This film stars Renée Zellweger as a victim of post-traumatic stress disorder, who, after seeing her husband killed, becomes convinced that she is a nurse on a daytime television show. The film is hardly about nursing, but Zellweger’s character does find herself in a situation in which she has to save the life of a gunshot victim. And she’s not even licensed!~Eric Rasmussen Screenwriter Bo Goldman’s first encounter with nursing was with a German labor and delivery nurse who attended his newborn brother. Her name was Benz. “This was just before the war, with Hitler on the horizon,” Goldman said. “She was terrifying. She was huge and scary. … She was obsessive about sanitation. The baby was always clean. The blanket was always clean and everything had to be clean.” Some images are hard to shake.When asked to think of a nurse in the movies, many likely still think of Nurse Ratched in “One Flew Over the Cuckoo’s Nest,” the screenplay for which Goldman won an Oscar. The character, played by Louise Fletcher, has become almost synonymous with the disciplinarian medical professional—a nurse whose unyielding worldview and sadism, when unchecked, could provoke a homicidal meltdown in her emotionally regressed patients.To bring the character from Ken Kesey’s novel to the screen, Goldman based Nurse Ratched in part on his imperious mother-in-law, he said, not Benz. But he was quick to add that the images in the movies, in any case, do not necessarily jibe with his feelings about real-life nurses. He said that in every profession there are “artists” and “practitioners.” He admires artists.”I think that one of the saddest things in the world,” Goldman said, “is that two of the most noble professions—teaching and nursing, particularly nurses who work in hospices and with terminal patients—get paid [almost nothing] for that calling.”Although Hollywood movies usually live or die by the strength of their characters (flawed or not), nurses often have chafed at the way they are depicted.”I don’t think that movies accurately portray nurses as they really are,” said Susan Woods, Ph.D., RN, FAAN, associate dean of academic programs at the University of Washington School of Nursing. “We have nearly 6 percent who are men. We have nurses who are researchers, scientists and teachers. I don’t think there’s anything [in film] that portrays the scope of what a nurse does.”With nursing shortages acute enough to warrant congressional attention, some organizations have turned their attention to image. Nurse advocates say that negative images have started to prove costly, especially the idea of a nurse as a technical professional who only works with her hands, crippled by her inability to take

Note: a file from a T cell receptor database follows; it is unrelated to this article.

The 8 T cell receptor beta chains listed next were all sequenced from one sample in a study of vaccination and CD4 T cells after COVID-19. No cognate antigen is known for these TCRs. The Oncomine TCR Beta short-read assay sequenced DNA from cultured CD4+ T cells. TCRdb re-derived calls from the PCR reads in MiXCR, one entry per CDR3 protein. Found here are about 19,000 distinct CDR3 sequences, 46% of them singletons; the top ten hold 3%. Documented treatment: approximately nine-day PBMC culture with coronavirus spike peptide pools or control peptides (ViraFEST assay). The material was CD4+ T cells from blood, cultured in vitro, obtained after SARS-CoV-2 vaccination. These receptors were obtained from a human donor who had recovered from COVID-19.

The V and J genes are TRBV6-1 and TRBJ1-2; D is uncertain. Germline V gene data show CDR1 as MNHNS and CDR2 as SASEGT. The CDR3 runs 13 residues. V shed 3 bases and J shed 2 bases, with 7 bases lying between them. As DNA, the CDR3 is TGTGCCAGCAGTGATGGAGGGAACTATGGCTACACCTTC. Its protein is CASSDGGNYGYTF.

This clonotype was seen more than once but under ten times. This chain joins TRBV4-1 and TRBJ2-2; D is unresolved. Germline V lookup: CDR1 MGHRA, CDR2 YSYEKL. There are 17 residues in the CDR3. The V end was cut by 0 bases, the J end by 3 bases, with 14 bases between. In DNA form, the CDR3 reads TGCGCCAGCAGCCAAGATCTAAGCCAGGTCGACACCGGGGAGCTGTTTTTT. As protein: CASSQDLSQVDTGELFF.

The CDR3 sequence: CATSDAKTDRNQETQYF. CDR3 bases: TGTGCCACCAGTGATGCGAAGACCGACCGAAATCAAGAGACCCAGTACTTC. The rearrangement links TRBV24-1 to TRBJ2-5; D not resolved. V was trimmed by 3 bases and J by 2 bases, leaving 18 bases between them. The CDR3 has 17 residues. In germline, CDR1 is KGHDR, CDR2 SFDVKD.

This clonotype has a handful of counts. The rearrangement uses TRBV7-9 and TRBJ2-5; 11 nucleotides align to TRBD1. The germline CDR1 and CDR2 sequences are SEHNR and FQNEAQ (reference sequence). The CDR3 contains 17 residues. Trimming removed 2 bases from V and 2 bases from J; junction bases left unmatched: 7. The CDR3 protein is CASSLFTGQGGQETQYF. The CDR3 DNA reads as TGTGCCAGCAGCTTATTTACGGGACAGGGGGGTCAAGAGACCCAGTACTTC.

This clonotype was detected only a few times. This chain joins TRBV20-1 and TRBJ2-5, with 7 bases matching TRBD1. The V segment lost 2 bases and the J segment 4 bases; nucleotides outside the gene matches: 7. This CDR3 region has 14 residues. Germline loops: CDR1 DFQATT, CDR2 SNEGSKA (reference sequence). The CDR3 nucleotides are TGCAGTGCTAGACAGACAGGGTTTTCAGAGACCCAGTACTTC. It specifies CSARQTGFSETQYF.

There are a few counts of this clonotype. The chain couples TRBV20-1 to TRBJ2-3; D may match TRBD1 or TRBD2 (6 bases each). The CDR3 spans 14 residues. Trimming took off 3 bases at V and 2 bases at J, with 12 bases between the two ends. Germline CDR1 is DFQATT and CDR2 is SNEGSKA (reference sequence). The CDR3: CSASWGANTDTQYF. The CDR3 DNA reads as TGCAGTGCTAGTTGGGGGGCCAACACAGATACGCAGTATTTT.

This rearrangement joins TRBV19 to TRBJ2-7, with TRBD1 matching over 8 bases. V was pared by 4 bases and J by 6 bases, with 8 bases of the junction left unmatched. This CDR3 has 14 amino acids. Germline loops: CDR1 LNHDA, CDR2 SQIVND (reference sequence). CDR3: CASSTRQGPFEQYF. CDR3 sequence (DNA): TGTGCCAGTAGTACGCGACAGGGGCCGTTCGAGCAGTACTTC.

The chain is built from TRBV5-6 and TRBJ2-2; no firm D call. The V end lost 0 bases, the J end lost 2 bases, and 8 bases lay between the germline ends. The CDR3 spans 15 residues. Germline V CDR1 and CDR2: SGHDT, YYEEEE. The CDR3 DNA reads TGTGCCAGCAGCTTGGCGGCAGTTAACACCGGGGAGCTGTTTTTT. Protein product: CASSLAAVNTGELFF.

the lead.Screenwriters, of course, tend not to look too closely at technical aspects of professions; they mine emotional potential. Nurses carry a lot of emotional freight. After all, they work with the dying. They intimately handle people’s bodies.”When I think of the idea of a nurse, I think of somebody caring,” said Walter Bernstein, another veteran Hollywood screenwriter whose sister-in-law is a head nurse in Miami. “The devotion that nurses supply, doctors often lack. Many doctors don’t see the patient as anything more than his or her disease, rarely as the whole person. I found in my experience that good nurses do see the person.”Lingering stereotypes